In the past couple of weeks, in Asia, two incidents have made us think where the world is going to.
One is of the Rohingiya fleeing Myanmar and the second is of the killing of Gauri Lankesh, a senior journalist from Bangalore, by extremists.
Considered by the United Nations as the “most persecuted minority group in the world”, the Rohingyas are a stateless group of people concentrated in western Myanmar, and facing brutal assaults from the Burmese state and military. Since October, frequent reports have come in of the Burmese army burning down Rohingya villages, rapes and murders of the nature of ‘ethnic cleansing’. Faced with the savagery, about 10,000 Rohingya Muslims from Myanmar have rushed into Bangladesh for refuge. This is not the first time that this group has been seeking shelter from the Bangladeshi government on account of being brutally persecuted at home. Last time a mass exodus of the Rohingyas happened was in 2012 when communal clashes erupted between them and the Rakhine Buddhists who were later represented by the Burmese Army.
While Bangladesh remains their favourite destination for decades now, they have been seeking out refuge in other neighbouring countries as well. While Human Rights Watch has called the military crackdown on Myanmar a case of ‘ethnic cleansing,’ the UN’s office of Human Rights has declared that the crisis in the South East Asian country be ‘tantamount to crimes against humanity’. State counsellor, Aung San Su Kyi, who was awarded Nobel Peace Prize 1991 for her non-violent struggle for democracy and human rights has not taken the side of this oppressed; rather she has claimed that those attacked were Jihadists and that the military lock down is a means to ensure state security against extremist organisations in the region.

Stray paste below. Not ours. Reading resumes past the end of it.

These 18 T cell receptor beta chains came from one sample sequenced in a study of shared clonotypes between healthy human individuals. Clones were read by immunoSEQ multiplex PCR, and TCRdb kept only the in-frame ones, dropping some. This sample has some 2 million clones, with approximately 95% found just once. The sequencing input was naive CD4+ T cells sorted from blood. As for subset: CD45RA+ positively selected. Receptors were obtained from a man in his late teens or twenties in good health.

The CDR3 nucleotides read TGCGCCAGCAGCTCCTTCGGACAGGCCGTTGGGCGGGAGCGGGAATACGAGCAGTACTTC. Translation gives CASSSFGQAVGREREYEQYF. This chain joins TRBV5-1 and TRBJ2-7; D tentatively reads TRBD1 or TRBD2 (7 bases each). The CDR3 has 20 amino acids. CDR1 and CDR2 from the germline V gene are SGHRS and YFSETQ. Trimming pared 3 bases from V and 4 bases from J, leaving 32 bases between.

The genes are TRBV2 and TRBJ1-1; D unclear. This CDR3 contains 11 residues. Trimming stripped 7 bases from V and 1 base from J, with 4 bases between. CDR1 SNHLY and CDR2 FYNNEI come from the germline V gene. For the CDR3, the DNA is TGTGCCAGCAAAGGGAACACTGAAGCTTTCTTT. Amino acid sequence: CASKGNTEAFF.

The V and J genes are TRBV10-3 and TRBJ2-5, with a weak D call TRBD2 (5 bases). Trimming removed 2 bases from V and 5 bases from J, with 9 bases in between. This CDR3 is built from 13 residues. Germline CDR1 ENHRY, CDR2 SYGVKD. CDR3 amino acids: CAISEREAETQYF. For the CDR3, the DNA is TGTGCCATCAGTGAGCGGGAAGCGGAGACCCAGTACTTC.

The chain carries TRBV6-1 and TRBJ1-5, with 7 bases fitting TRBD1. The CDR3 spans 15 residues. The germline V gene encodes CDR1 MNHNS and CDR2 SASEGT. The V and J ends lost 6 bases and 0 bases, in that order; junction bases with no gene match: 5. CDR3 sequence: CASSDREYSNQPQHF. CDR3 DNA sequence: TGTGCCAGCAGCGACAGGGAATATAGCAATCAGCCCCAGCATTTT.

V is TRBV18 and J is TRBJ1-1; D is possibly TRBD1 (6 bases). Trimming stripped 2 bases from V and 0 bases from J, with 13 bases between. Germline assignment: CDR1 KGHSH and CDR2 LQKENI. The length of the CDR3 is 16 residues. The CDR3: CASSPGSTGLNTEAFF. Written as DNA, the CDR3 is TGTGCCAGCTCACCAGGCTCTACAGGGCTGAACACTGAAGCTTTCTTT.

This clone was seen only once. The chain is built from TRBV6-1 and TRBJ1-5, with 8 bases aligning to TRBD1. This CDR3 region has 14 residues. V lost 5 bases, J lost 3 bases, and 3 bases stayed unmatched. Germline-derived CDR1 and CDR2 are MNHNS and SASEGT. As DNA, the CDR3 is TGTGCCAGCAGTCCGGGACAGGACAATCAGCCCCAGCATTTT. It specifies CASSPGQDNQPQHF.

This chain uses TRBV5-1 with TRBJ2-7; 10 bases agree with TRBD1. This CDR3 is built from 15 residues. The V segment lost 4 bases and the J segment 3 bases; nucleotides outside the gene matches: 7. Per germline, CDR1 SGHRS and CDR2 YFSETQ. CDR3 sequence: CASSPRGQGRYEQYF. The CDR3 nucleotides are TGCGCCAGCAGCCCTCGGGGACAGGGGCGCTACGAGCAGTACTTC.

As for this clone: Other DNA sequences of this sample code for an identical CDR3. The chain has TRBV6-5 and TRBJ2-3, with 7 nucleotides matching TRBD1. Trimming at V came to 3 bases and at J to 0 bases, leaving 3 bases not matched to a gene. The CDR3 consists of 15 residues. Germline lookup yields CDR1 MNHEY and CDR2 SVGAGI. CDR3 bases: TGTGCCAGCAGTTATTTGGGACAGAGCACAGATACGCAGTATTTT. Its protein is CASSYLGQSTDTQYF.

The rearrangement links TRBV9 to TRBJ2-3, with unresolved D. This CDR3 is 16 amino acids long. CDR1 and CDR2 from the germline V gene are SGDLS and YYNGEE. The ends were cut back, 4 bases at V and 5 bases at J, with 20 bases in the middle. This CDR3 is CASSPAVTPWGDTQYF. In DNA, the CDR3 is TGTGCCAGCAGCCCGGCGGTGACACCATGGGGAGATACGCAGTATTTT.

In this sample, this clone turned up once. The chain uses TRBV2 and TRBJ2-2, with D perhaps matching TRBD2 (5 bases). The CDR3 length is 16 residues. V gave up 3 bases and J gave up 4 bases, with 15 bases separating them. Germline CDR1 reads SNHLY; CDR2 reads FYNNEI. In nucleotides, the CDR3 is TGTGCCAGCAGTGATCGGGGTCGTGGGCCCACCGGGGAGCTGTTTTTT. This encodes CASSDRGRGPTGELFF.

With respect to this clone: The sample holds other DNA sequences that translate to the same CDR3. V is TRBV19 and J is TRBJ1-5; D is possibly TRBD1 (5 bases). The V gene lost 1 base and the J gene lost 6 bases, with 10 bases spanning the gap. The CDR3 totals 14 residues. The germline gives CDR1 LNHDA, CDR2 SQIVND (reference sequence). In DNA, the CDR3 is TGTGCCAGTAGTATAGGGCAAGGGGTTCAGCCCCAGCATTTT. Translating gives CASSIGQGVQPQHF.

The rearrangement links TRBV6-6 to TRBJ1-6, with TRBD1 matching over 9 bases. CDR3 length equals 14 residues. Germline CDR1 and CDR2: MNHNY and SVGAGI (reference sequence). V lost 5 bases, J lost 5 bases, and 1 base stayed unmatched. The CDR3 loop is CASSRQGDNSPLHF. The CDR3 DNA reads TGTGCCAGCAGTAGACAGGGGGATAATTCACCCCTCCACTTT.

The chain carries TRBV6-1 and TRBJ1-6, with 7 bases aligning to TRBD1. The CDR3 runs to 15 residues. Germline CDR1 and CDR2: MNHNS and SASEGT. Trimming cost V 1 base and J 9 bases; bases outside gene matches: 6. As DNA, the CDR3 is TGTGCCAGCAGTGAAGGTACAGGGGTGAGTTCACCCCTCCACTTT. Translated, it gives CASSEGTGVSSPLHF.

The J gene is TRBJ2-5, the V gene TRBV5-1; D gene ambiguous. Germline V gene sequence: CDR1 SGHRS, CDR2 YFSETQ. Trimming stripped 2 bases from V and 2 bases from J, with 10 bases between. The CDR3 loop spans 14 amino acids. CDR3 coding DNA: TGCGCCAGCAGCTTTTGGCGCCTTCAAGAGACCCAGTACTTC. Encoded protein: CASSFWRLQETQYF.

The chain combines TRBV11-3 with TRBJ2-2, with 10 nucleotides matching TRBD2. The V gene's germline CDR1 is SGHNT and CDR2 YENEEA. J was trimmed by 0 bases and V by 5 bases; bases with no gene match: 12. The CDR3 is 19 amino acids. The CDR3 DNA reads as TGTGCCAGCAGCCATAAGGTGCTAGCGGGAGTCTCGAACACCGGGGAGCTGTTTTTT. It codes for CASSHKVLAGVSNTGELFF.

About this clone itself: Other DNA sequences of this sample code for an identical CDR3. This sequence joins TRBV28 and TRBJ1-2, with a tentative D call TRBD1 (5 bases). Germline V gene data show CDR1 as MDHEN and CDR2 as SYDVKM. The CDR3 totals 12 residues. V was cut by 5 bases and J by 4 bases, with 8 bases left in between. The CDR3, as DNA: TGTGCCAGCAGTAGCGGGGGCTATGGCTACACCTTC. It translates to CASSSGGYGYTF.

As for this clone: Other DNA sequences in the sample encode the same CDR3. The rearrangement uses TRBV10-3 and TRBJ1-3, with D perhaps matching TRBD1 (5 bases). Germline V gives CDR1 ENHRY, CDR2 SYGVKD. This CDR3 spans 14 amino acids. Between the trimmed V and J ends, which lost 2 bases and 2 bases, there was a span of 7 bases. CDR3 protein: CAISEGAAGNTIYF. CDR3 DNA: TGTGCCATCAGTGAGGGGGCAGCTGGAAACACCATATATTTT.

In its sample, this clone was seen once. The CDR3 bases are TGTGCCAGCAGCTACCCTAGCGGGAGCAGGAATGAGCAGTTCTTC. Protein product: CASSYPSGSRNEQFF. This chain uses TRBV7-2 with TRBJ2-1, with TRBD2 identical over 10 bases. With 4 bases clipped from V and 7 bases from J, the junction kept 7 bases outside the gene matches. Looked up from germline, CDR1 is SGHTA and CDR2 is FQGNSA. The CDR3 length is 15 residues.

His Holiness Pope Francis said that he is following the “sad news of the religious persecution of Rohingya community and has asked that the members of the ethnic group be given full rights.” The Nobel laureate Desmond Tutu has called on Aung San Suu Kyi to end military-led operations against Myanmar’s Rohingya minority, which have driven 270,000 refugees from the country in the past fortnight. The 85-year old archbishop said the “unfolding horror” and “ethnic cleansing” in the country’s Rahkine region had forced him to speak out against the woman he admired and considered “a dearly beloved sister”. In an open letter posted on social media, he said that “the images we are seeing of the suffering of Rohingiya fill us with pain and dread” and has urged Suu Kyi to intervene. However, as of now, she has not taken heed of his words.
The plight of the Rohingiya continues to worsen – in India, the government has decided to deport the Rohingiya citing security reasons, as they are vulnerable to recruitment by ISIS and other extremist groups.
In Karnataka, Gauri’s killers and those who planned her assassination may never get unmasked, but the objective is evident create the fear of retaliation among those who dissent and question majoritarianism. They succeeded, at least momentarily. And this is not the first time it is happening. On August 30, 2015, M M Kalburgi, a rationalist and free thinker from Karnataka was shot dead at his residence. Two years later, Gauri was killed, once again within the confines of her home, spaces they would have thought were safe.